Computer Physics Communications 179 (2008) 449вЂ“456 Contents lists available at ScienceDirect Computer Physics Communications www.elsevier.com/locate/cpc An exponential time differencing method for the nonlinear SchrГ¶dinger equation F. de la Hoz a , F. Vadillo b,в€— a b University of the Basque Country, Dpto. de MatemГЎtica Aplicada, Spain University of the Basque Country, Dpto. de MatemГЎtica Aplicada, Estad. e I.O., Spain a r t i c l e i n f o a b s t r a c t Article history: Received 15 February 2008 Received in revised form 4 April 2008 Accepted 11 April 2008 Available online 24 April 2008 MSC: primary 65M70 secondary 65M20 Keywords: SchrГ¶dinger ETD Stiff systems Integrating factor Nonlinear waves The spectral methods offer very high spatial resolution for a wide range of nonlinear wave equations, so, for the best computational eп¬ѓciency, it should be desirable to use also high order methods in time but without very strict restrictions on the step size by reason of numerical stability. In this paper we study the exponential time differencing fourth-order RungeвЂ“Kutta (ETDRK4) method; this scheme was derived by Cox and Matthews in [S.M. Cox, P.C. Matthews, Exponential time differencing for stiff systems, J. Comp. Phys. 176 (2002) 430вЂ“455] and was modiп¬Ѓed by Kassam and Trefethen in [A. Kassam, L.N. Trefethen, Fourth-order time stepping for stiff PDEs, SIAM J. Sci. Comp. 26 (2005) 1214вЂ“1233]. We compute its ampliп¬Ѓcation factor and plot its stability region, which gives us an explanation of its good behavior for dissipative and dispersive problems. We apply this method to the SchrГ¶dinger equation, obtaining excellent results for the cubic equation and the critical exponent case and, later, as an experimental approach to describe the various possible asymptotic behaviors with two space variables. В© 2008 Elsevier B.V. All rights reserved. 1. Introduction The spectral methods have been shown to be remarkably successful when solving time-dependent partial differential equations (PDEs). The idea is to approximate a solution u (x, t ) by a п¬ЃN nite sum v (x, t ) = k=0 ak (t )П†k (x), where the function class П†k (x), k = 0, 1, . . . , N, will be trigonometric for x-periodic problems and, otherwise, an orthogonal polynomial of Jacobi type, with Chebyshev polynomial being the most important special case. To determine the expansion coeп¬ѓcients ak (t ), we will focus on the pseudospectral methods, where it is required that the coeп¬ѓcients make the residual equal zero at as many (suitably chosen) spatial points as possible. Three books [4,10] and [23] have been contributed to supplement the classic references [12] and [5]. When a time-dependent PDE is discretized in space with a spectral simulation, the result is a coupled system of ordinary differential equations (ODEs) in time: it is the notion of the method of lines (MOL) and the resulting set of ODEs is stiff; the stiffness problem may be even exacerbated sometimes, for example, using Chebyshev polynomials (see Chapter 10 of [23] and its references). The linear terms are primarily responsible for the stiffness with rapid exponential decay of some modes (as with a dissipative PDE) or a rapid oscillation of some modes (as with a dispersive PDE). * Corresponding author. E-mail addresses: [email protected] (F. de la Hoz), [email protected] (F. Vadillo). 0010-4655/$ вЂ“ see front matter doi:10.1016/j.cpc.2008.04.013 В© 2008 Elsevier B.V. All rights reserved. Therefore, for a time-dependent PDE which combines low-order nonlinear terms with higher-order linear terms it is desirable to use higher-order approximation in space and time. The structure of this paper is as follows. In Section 2 we describe the ETDRK4 (Exponential Time Differencing fourth-order RungeвЂ“Kutta) method by Cox and Matthews in [6] and the modiп¬Ѓcation proposed by Kassam and Trefethen in [14]. We discuss the stability of the ETDRK4 method in Section 3. In Sections 4 and 5 we test the method for the nonlinear SchrГ¶dinger equation in one and two space dimensions and, п¬Ѓnally, we summarize our conclusions. 2. Exponential time differencing fourth-order RungeвЂ“Kutta method The numerical method considered in this paper is an exponential time differencing (ETD) scheme. These methods arose originally in the п¬Ѓeld of computational electrodynamics [22]. Since then, they have recently received attention in [3] and [19], but the most comprehensive treatment, and in particular the ETD with RungeвЂ“Kutta time stepping, is in the paper by Cox and Matthews [6]. The idea of the ETD methods is similar to the method of the integrating factor (see, for example, [4] or [23]): we multiply both sides of a differential equation by some integrating factor, then we make a change of variable that allows us to solve the linear part exactly and, п¬Ѓnally, we use a numerical method of our choice to solve the transformed nonlinear part. 450 F. de la Hoz, F. Vadillo / Computer Physics Communications 179 (2008) 449вЂ“456 When a time-dependent PDE in the form ut = Lu + N (u , t ), (2.1) where L and N are the linear and nonlinear operators respectively, is discretized in space with a spectral method, the result is a coupled system of ordinary differential equations (ODEs), with F (u ) the nonlinear part, we suppose that there exists a п¬Ѓxed point u 0 ; this means that cu 0 + F (u 0 ) = 0. Linearizing about this п¬Ѓxed point, if u is the perturbation of u 0 and О» = F (u 0 ), then ut = cu + О»u (3.2) Multiplying (2.2) by the term e в€’Lt , known as the integrating factor, gives and the п¬Ѓxed point u 0 is stable if Re(c + О») < 0. The application of the ETDRK4 method to (3.2) leads to a recurrence relation involving un and un+1 . Introducing the previous notation x = О»h, y = ch and using the MathematicaВ© algebra package, we obtain the following ampliп¬Ѓcation factor e в€’Lt ut в€’ e в€’Lt Lu = e в€’Lt N(u , t ), un+1 ut = Lu + N(u , t ). (2.2) and with the new variable v = equation (2.3) e в€’Lt u, we п¬Ѓnd the transformed v t = e в€’Lt N e Lt v , t , un c0 = e y , c1 = c2 = un+1 = e un + e e в€’LП„ N u (tn + П„ ), tn + П„ dП„ . (2.5) c3 = an = e Lh/2 un + Lв€’1 e Lh/2 в€’ I N(un , tn ), cn = e Lh/2 an + Lв€’1 e Lh/2 в€’ I 2N(bn , tn + h/2) в€’ N(un , tn ) , в€’4I в€’ hL + e Lh 4I в€’ 3hL + (hL)2 N(un , tn ) + 2 2I + hL + e Lh (в€’2I + hL) Г— N(an , tn + h/2) + N(bn , tn + h/2) + в€’4I в€’ 3hL в€’ (hL)2 + e Lh (4I в€’ hL) N(cn , tn + h) . More detailed derivations of the ETD schemes can be found in [6]. Unfortunately, in this form ETDRK4 suffers from numerical instability when L has eigenvalues close to zero, because disastrous cancellation errors arise. Kassam and Trefethen have studied in [14] these instabilities and have found that they can be removed by evaluating a certain integral on a contour that is separated from zero. The procedure is basically to change the evaluation of the coeп¬ѓcients, which is mathematically equivalent to the original ETDRK4 scheme of [6], but in [9] it has been shown to have the effect of improving the stability of integration in time. Also, it can be easily implemented and the impact on the total computing time is small. In fact, we have always used this idea in our MATLABВ© codes. 3. On the stability of ETDRK4 method The stability analysis of the ETDRK4 method is as follows (see [3,11] or [6]). For the nonlinear ODE du dt = cu + F (u ), 8e в€’ y3 e 2y y3 16e 2 y4 1 в€’ y2 16e в€’ y5 в€’ 16e 2 4e 16e y y4 в€’ 16e y y5 3y 2 12e y6 в€’ 24e 2 20e y y5 y6 в€’ + y4 y 8 y 2 y2 + y5 3y 2 в€’ + y4 16e y + + y6 12e 3y 2 y5 + 3y 2 в€’ 2e в€’ 16e y5 y2 y + 20e 2 y y5 5y 2 в€’ y4 3y 2 y6 6e 2 y y2 12e 2 в€’ y3 4e + 3y 2 10e y + y3 e2 y в€’ y2 4e y2 , 3y 2 y3 , y5 6e 2 y y3 6e y в€’ y y2 8e 5 в€’ y4 4e 2 + y2 8e 2 y 3e y 1 в€’ y3 + y4 + 4e 2 y + y3 y 4 3y 2 в€’ в€’ 2e y5 2e y6 + 2 y4 5y 2 + y5 y 2 y3 24e 2 y 5y 2 8e + + + 4e y y3 8e в€’ 5y 2 y6 6e y 2 y4 y 2 y4 в€’ + + 10e 2 в€’ y4 3y 2 2e y3 6 y5 y в€’ 6e y y4 , 18e 2 в€’ y5 2e 3y 2 y4 . An important remark: computing c 1 , c 2 , c 3 and c 4 by the above expressions suffers from numerical instability for y close to zero. Because of that, for small y, instead of them, we will use their asymptotic expansions bn = e Lh/2 un + Lв€’1 e Lh/2 в€’ I N(an , tn + h/2), un+1 = e Lh un + hв€’2 Lв€’3 + y4 + 8e 2 y в€’8 + c4 = + y3 0 The various ETD methods come from how one approximates the integral in this expression. Cox and Matthews derived in [6] a set of ETD methods based on the RungeвЂ“Kutta time stepping, which they called ETDRK methods. In this paper we consider the ETDRK4 fourth-order scheme with the formulae y в€’4 в€’ h Lh (3.3) where (2.4) where the linear term is gone; now we can use a time stepping method of our choice to advance in time. However, the integrating factor methods can also be a trap, for example, to model the formation and dynamics of solitary waves of the KdV equation (see Chapter 14 of [4]). A second drawback is the large error constant. In the derivation of the ETD methods, following [3], instead of changing the variable, we integrate (2.3) over a single time step of length h, getting Lh = r (x, y ) = c 0 + c 1 x + c 2 x2 + c 3 x3 + c 4 x4 , (3.1) 7 5 y + O y6 , 960 1 1 1 247 3 131 4 479 5 c2 = + y + y2 + y + y + y + O y6 , 2 2 4 2880 5760 96768 1 1 61 2 1 3 1441 4 67 c3 = + y + y + y + y + y5 + O y6 , 6 6 720 36 241920 120960 1 1 7 2 19 25 311 c4 = + y+ y + y3 в€’ y4 в€’ y5 24 32 640 11520 64512 860160 c1 = 1 + y + 1 2 y2 + 1 6 y3 + 13 320 y4 + + O y6 . We make two observations: вЂў As y в†’ 0, our approximation becomes r (x) = 1 + x + 1 2 x2 + 1 6 x3 + 1 24 x4 , which is the stability function for all the 4-stage RungeвЂ“Kutta methods of order four. вЂў Because c and О» may be complex, the stability region of the ETDRK4 method is four-dimensional and therefore quite diп¬ѓcult to represent. Unfortunately, we do not know any expression for |r (x, y )| = 1; we will only be able to plot it. The most common idea is to study it for each particular case; for example, assuming c to be п¬Ѓxed and real in [3] or that both F. de la Hoz, F. Vadillo / Computer Physics Communications 179 (2008) 449вЂ“456 451 Fig. 1. Boundary of stability regions for several negative y. Fig. 2. Experimental boundaries and ellipse for y = в€’75. c and О» are pure imaginary numbers in [11]. We provide several examples of stability regions in situations that interest us. For dissipative PDEs with periodic boundary conditions, the scalars c that arise with a Fourier spectral method are negative. Let us take for example BurgerвЂ™s equation ut = u xx в€’ with 0 < 1 2 u2 , x в€€ [в€’ПЂ , ПЂ ], (3.4) x 1. Transforming it to the Fourier space gives ut = в€’ Оѕ 2 u в€’ iОѕ 2 u2 , в€ЂОѕ, (3.5) where Оѕ is the Fourier wave-number and the coeп¬ѓcients c = в€’ Оѕ 2 < 0 span over a wide range of values when all the Fourier modes are considered. For high values of |Оѕ |, the solutions are at1. tracted to the slow manifold quickly because c < 0 and |c | In Fig. 1 we draw the boundary stability regions in the complex plane x, for y = 0, в€’0.9, в€’5, в€’10, в€’18, which are similar to Figs. 3.2, 3.3 and 3.4 of [9]. When the linear part is zero ( y = 0), we recognized the stability region of the fourth-order RungeвЂ“Kutta methods and, as y в†’ в€’в€ћ, the region grows. Of course, these regions only give an indication of the stability of the method. In fact, for y < 0, | y | 1 the boundaries that are observed approach to ellipses whose parameters have been п¬Ѓtted numerically with the following result Re(x) 2 + Im(x) 0.7 2 = y2 . (3.6) In Fig. 2 we draw the experimental boundaries and the ellipses (3.6) with y = в€’75. The spectrum of the linear operator increases as Оѕ 2 , while the eigenvalues of the linearization of the nonlinear part lay on the 452 F. de la Hoz, F. Vadillo / Computer Physics Communications 179 (2008) 449вЂ“456 Fig. 3. Boundary of stability regions for y = в€’10i and y = 10i. imaginary axis and increase as Оѕ . On the other hand, according to (3.6), when Re(x) = 0, the intersection with the imaginary axis Im(x) increases as | y |, i.e., as Оѕ 2 . Since the boundary of stability grows faster than x, the ETDRK4 method should have a very good behavior to solve BurgerвЂ™s equation, which conп¬Ѓrms the results of paper [14]. A similar analysis is applicable to other dissipative equations like, for instance, the KuramotoвЂ“Sivashinsky equation or the AllenвЂ“Cahn equation of [6] or [14], where h = 1/4. r (ОІ i , в€’ОІ i ) = 1, 4. Nonlinear SchrГ¶dinger equation in one space variable The nonlinear SchrГ¶dinger equation arises in a number of situations in which the envelope solutions of weakly nonlinear dispersive systems are described. The one-dimensional case is iut + u xx + q|u | p u = 0, (x, t ) в€€ (в€’в€ћ, в€ћ) Г— (0, T ], (4.1) u (x, 0) = u 0 (x), x в€€ (в€’в€ћ, в€ћ), (4.2) where q and p are real constants with p > 0 and the sign of q gives two very different problems: the focusing case if q > 0 and the defocussing one for q < 0. The initial conditions include the case where |u 0 (x)| в†’ 0 as |x| в†’ в€ћ, which we call the inп¬Ѓnite line problem, and also the periodic case where u 0 (x + L ) = u 0 (x). The solution of (4.1) satisп¬Ѓes at least two conservation laws: the L 2 norm C = u (В·, t ) 2 в€Ђt в€€ R, , and H = u x (В·, t ) 2 2 в€’ 2q p+2 u (В·, t ) p +2 , p +2 в€Ђt в€€ R. Moreover, this equation has traveling wave solutions of the form x в€’ bt therefore, the eigenvalue of the linear operator is pure imaginary and the stability regions are quite different. In Figs. 3 and 4 we draw from top to bottom and left to right the boundary stability regions for y = в€’10i, y = 10i and y = в€’75i, y = 75i, respectively. It must be understood that these regions only give an indication of the stability of the method. We observe that the stability regions include an interval of the imaginary axis, till exactly the value в€’ y. Again, using MathematicaВ© , we have checked that в€ЂОІ. (4.6) This argument gives an indication of the stability of the ETDRK4 method applied to Eq. (4.1), with the excellent results that we expose next. The experiments were carried out in our 1.60 GHz Fujitsu Siemens laptop. The time step is 0.01 and 0.001 and the maximum computer time is about 30 or 40 seconds. We would like to point out that we do not try to preserve any invariants of the equation or any phase space properties, neither to compare this method with others as it has already been made in [1,14,15] and [2], all of them having coincided in the clear superiority of ETDRK4 in front of the other methods from the point of view of both eп¬ѓciency and speed. We will rather try to reproduce with the ETDRK4 method the theoretical results gathered from Ref. [17]. First, we consider p = 2, the so-called cubic nonlinear SchrГ¶dinger equation. In this case, the traveling waves (4.3) are solitons because they retain their shape even after interaction among themselves, i.e., they act somewhat like particles; see, for example, [16] or [8]. The initial condition used is g (x) = 2ОІ q sech( ОІ x). (4.7) When the spatial part is discretized using a Fourier spectral method, transforming it to the Fourier space gives This function is not mathematically periodic, but it can be regarded as being periodic in practice because it is very close to zero at the ends of the interval. To study the interaction of two solitons, we assume that the initial condition is the superposition of the solitons with different speeds. In Fig. 5 on the left, we can check how our method reproduces the elastic collision of both solitons with the very wellknown landslide in phase. A stringent test for numerical schemes is to consider the case of a bound state of multiple solitons in which the initial condition is ut = в€’i Оѕ 2 u + iq |u | p u , u 0 (x) = sech(x), u (x, t ) = f (x в€’ ct , ОІ) exp ic 2 (4.3) , which travel with speed c; b is an arbitrary parameter, ОІ = 2c ( 2c в€’ b) and f (x, ОІ) = p+2 2q ОІ sech2 p 2 в€ЂОѕ ; 1/ p ОІx . (4.4) (4.5) (4.8) F. de la Hoz, F. Vadillo / Computer Physics Communications 179 (2008) 449вЂ“456 453 Fig. 4. Boundary of stability regions for y = в€’75i and y = 75i. Fig. 5. Collision of two solitons and q = 8. Fig. 6. Cubic SchrГ¶dinger equation with q = 18 and q = 32. which, according to (4.7), gives rise to a stationary soliton provided that q = 2, but complex phenomena may be originated for other values of q. For q = 2Q 2 , Q = 2, 3, . . . , Miles has shown in [18] that (4.8) will evolve into a bound state of Q solitons, all moving at the same speed. In Fig. 5 on the right for q = 8 and in Fig. 6 for the cases q = 18, 32, we plot the modulus of the numerical solutions with initial condition sech(x). For q = 8 the graph reaches a spike, followed by a low area and a second spike and, then, it re- turns to its initial shape to begin another period. For q = 18 the graph reaches a spike, followed by a pair of symmetric ridges, followed by a second spike; п¬Ѓnally, for q = 32 we can observe three ridges between two spikes. As a п¬Ѓnal test, we have checked the behavior of our method for the problem of the critical exponent p = 4; this means that the asymptotic behavior of the solutions of (4.1) is very different. Theorem 6.2 at p. 124 of [17] proves the extension globally 454 F. de la Hoz, F. Vadillo / Computer Physics Communications 179 (2008) 449вЂ“456 This mathematical model occurs in many physical applications; it is especially relevant in Optics (more details in [21]). This equation has been intensively studied but its behaviors are not understood completely (see [13,20,21] and their references for details). A very important question concerns the conditions of stability or instability of the standing wave solutions. It is well known that for q > 0 (focusing case), the larger wave numbers are stabilized by dispersion, while the smaller ones are linearly unstable. This case is also the one studied in [24] and, when u 0 2 is above a threshold value, the solution of (5.1) can self-focus and become singular in п¬Ѓnite time; this phenomenon is called wave collapse or blow-up of the wave amplitude. In our п¬Ѓrst test with q = 1 and the initial condition u 0 (x, y ) = 2 + 0.01 sin x + ПЂ 4 sin y + (x, y ) в€€ [в€’ПЂ , ПЂ ] Г— [в€’ПЂ , ПЂ ], ПЂ 4 , (5.2) with u 0 2 в‰€ 12.56, using (256) collocations points, we have obtained Fig. 9, which reproduces Fig. 1.1 of [21]. The computer time takes about 64.30 seconds. In the second test we try to observe the differences between q = 1 and q = в€’1 and the blow-up case with the initial condition 2 Fig. 7. Defocussing case: p = 4 and q = в€’1. in time of the local solutions under any of the following hypotheses: вЂў Defocussing case: q < 0. In Fig. 7 we can appreciate the typical dispersion. вЂў Focusing case: q > 0 and u 0 2 c 0 . Moreover, Weinstein in [24] estimates the value of the constant c 0 = П€ 2 , where П€ is a positive solution of the equation П€ в€’П€ +П€ 5 = 0 of minimal L 2 norm, i.e., П€(x) = 4 3 4 sech(x) в‰€ 0.9306 sech(x). (4.9) In Fig. 8 we can check the numerical solutions with the iniП€(x) on the left and with the initial condition tial condition в€љ 0.94 sech(x) on the right with a blow-up in п¬Ѓnite time. 5. The two-dimensional nonlinear SchrГ¶dinger equation Bearing in mind the good behavior of our simulation for the one-dimensional problem and the fact that MATLABВ© also implements higher dimensional discrete Fourier transforms and their inverses (in two variables, we have fft2 and ifft2), we thought that small modiп¬Ѓcations of our program would allow us to simulate the two-dimensional cubic nonlinear SchrГ¶dinger equation iut + u xx + u y y + q|u |2 u = 0, (x, y ) в€€ R2 , t > 0. (5.1) u 0 (x, y ) = О± В· sech x2 + y 2 , (x, y ) в€€ [в€’20, 20] Г— [в€’20, 20], (5.3) в€љ where О± is a real parameter; now, u 0 2 = О± ПЂ . In Fig. 10, we have drawn the evolution in time for О± = 5, q = 1, with u 0 2 в‰€ 8.8623. We can observe that the dispersion process dominates. On the contrary, for the case q = в€’1 shown in Fig. 11, the dominating process is the dissipative one. Finally, in Fig. 12 we have represented the evolution with О± = 6; in that case, u 0 2 в‰€ 10.6347. The computed blow-up happens quite fast, at t = 0.1; the height of the solution is about 11.89 and for t = 0.11, it is 259.90. 6. Conclusions The proposers of the ETDRK schemes in [6] concluded that they are more accurate than other methods (standard integrating factor techniques or linearly implicit schemes); they have good stability properties and are widely applicable to nonlinear wave equations. However, Cox and Matthews were aware of the numerical instability for the ETDRK4 method when computing the coeп¬ѓcients. Later, Kassan and Trefethen in [14] modiп¬Ѓed the ETDRK4 method with very good results. In the opinion of these authors, the modiп¬Ѓed ETDRK4 is the best by a clear margin compared with others methods. Fig. 8. Focusing case: p = 4 and q = 1. F. de la Hoz, F. Vadillo / Computer Physics Communications 179 (2008) 449вЂ“456 Fig. 12. Initial condition (5.3) with Fig. 9. Initial condition (5.2) and q = 1. 455 О± = 6 q = 1. We have computed and studied the numerical stability function of the ETDRK4 methods and, besides their good stability properties, we have exposed the reasons of their good behavior for dissipative and dispersive problems. In addition, we have applied this method to the SchrГ¶dinger equations (4.1) and (5.1), achieving the excellent results that we have just mentioned. It would be interesting to implement this method for non-periodic boundary condition problems in two dimensions, for which another kind of orthogonal polynomials would be required (Chebyshev, Hermite. . .), and to simulate numerically the results obtained by [13]. We think that even the incompressible NavierвЂ“Stokes equations could be simulated with the proposed method (see, for example, [3]). Recently, in [7], we simulated the blow-up of semi-linear diffusion equations in one and two spatial dimensions with very good results. Acknowledgements Fig. 10. Initial condition (5.3) with О± = 5 and q = 1. The authors would like to thank Luis Vega for fruitful conversations concerning this paper and Carlos Gorria for his help with MathematicaВ© . This work was supported by the Basque Country University with the project 9/UPV 00127.310-15969/2004, and by a scholarship for the formation of researchers (Ref. BFI02.135), given to F. de la Hoz by the Basque Autonomous Government. References Fig. 11. Initial condition (5.3) with О± = 5 q = в€’1. [1] H. Berland, B. Skaftestad, Solving the nonlinear SchrГ¶dinger equations using exponential integrators, Tech. Report 5/2005, The Norwegian University of Science and Technology, 2005. [2] H. Bernard, A. Islas, C.M. Schober, Conservation of phase properties using exponential integrators on the cubic SchrГ¶dinger equation, J. Comp. Phys. 225 (2007) 284вЂ“299. [3] G. Beylkin, J.M. Keiser, L. Vozovoi, A new class of time discretization schemes for the solution of nonlinear PDEs, J. Comp. Phys. 147 (1998) 362вЂ“387. [4] J.P. Boyd, Chebyshev and Fourier Spectral Methods, second ed. (revised), Dover, 2001. [5] C. Canuto, M.Y. Hussain, A. Quarteroni, T.A. Zang, Spectral Methods in Fluid Dynamics, Springer, 1988. [6] S.M. Cox, P.C. Matthews, Exponential time differencing for stiff systems, J. Comp. Phys. 176 (2002) 430вЂ“455. [7] F. de la Hoz, F. Vadillo, A numerical simulation for the blow-up of semi-linear diffusion equations, Int. J. of Comp. Math., in press. [8] P.G. Drazin, R.S. Johnson, Solitons: An Introduction, Cambridge University Press, 1988. [9] Q. Du, W. Zhu, Analysis and applications of the exponential time differencing schemes and their contour integration modiп¬Ѓcations, BIT Numerical Mathematics 45 (2005) 307вЂ“328. 456 F. de la Hoz, F. Vadillo / Computer Physics Communications 179 (2008) 449вЂ“456 [10] B. Fornberg, A Practical Guide to Pseudospectral Methods, Cambridge University Press, 1998. [11] B. Fornberg, T.A. Driscoll, A fast spectral algorithm for nonlinear wave equations with linear dispersion, J. Comp. Phys. 155 (1999) 456вЂ“467. [12] D. Gottlieb, S.A. Orszag, Numerical Analysis of Spectral Methods: Theory and Applications, SIAM, 1977. [13] Z. Hongian, Z. Hongqing, A new approach for solitons of the (2 + 1)-dimensional cubic nonlinear SchrГ¶dinger equation, Chaos, Solitons and Fractals (2007), in press. [14] A. Kassam, L.N. Trefethen, Fourth-order time stepping for stiff PDEs, SIAM J. Sci. Comp. 26 (2005) 1214вЂ“1233. [15] S. Krogstag, Generalized integrating factor methods for stiff PDEs, J. Comp. Phys. 203 (2005) 72вЂ“88. [16] G.L. Lamb, Elements of Soliton Theory, John Wiley, 1980. [17] F. Linares, G. Ponce, Introduction to Nonlinear Dispersive Equations, IMPA, Rio de Janeiro, 2004. [18] J.W. Miles, An envelope soliton problem, SIAM J. Appl. Math. 41 (1981) 227вЂ“ 230. [19] D.R. Mott, E.S. Oran, B. van Leer, A quasi-steady state solver for stiff ODE of reaction kinetics, J. Comp. Phys. 164 (2000) 407вЂ“428. [20] H. Sakaguchi, T. Higashiuchi, Two-dimensional dark in the nonlinear SchrГ¶dinger equation, Phys. Lett. A 359 (2006) 647вЂ“651. [21] C. Sulem, P.L. Sulem, The Nonlinear SchrГ¶dinger Equation, Springer, 1999. [22] A. Taп¬‚ove, Computational Electrodynamics: The Finite Difference Time-Domain Method, Artech House, Boston, 1995. [23] Lloyd N. Trefethen, Spectral Methods in MATLAB, SIAM, 2000. [24] M.I. Weinstein, Nonlinear SchrГ¶dinger equations and sharp interpolation estimates, Commun. Math. Phys. 87 (1983) 567вЂ“576.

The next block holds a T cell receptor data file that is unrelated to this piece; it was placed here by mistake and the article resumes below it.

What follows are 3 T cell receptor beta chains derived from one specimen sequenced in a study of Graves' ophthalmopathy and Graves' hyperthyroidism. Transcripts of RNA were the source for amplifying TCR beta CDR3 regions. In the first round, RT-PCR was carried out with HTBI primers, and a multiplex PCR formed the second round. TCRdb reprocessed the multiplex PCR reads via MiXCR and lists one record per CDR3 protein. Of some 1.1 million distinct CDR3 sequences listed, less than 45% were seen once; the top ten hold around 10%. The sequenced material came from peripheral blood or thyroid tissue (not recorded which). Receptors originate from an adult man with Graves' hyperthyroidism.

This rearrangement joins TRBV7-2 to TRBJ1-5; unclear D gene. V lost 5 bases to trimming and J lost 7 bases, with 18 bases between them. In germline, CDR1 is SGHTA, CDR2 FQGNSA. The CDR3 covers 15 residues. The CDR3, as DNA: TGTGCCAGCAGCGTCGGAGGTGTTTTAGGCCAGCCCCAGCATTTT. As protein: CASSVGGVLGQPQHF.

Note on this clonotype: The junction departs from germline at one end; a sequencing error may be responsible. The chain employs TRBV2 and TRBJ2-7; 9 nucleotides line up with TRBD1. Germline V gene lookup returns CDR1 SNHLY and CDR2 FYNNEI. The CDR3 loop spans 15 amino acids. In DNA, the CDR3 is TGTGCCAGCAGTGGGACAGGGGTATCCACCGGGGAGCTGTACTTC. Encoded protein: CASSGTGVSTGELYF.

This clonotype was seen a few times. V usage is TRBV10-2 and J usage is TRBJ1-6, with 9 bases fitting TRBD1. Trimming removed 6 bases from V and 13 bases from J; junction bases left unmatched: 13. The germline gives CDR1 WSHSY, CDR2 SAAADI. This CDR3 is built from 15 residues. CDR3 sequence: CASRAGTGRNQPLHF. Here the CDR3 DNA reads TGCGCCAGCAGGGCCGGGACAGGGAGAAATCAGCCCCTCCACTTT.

1/--pages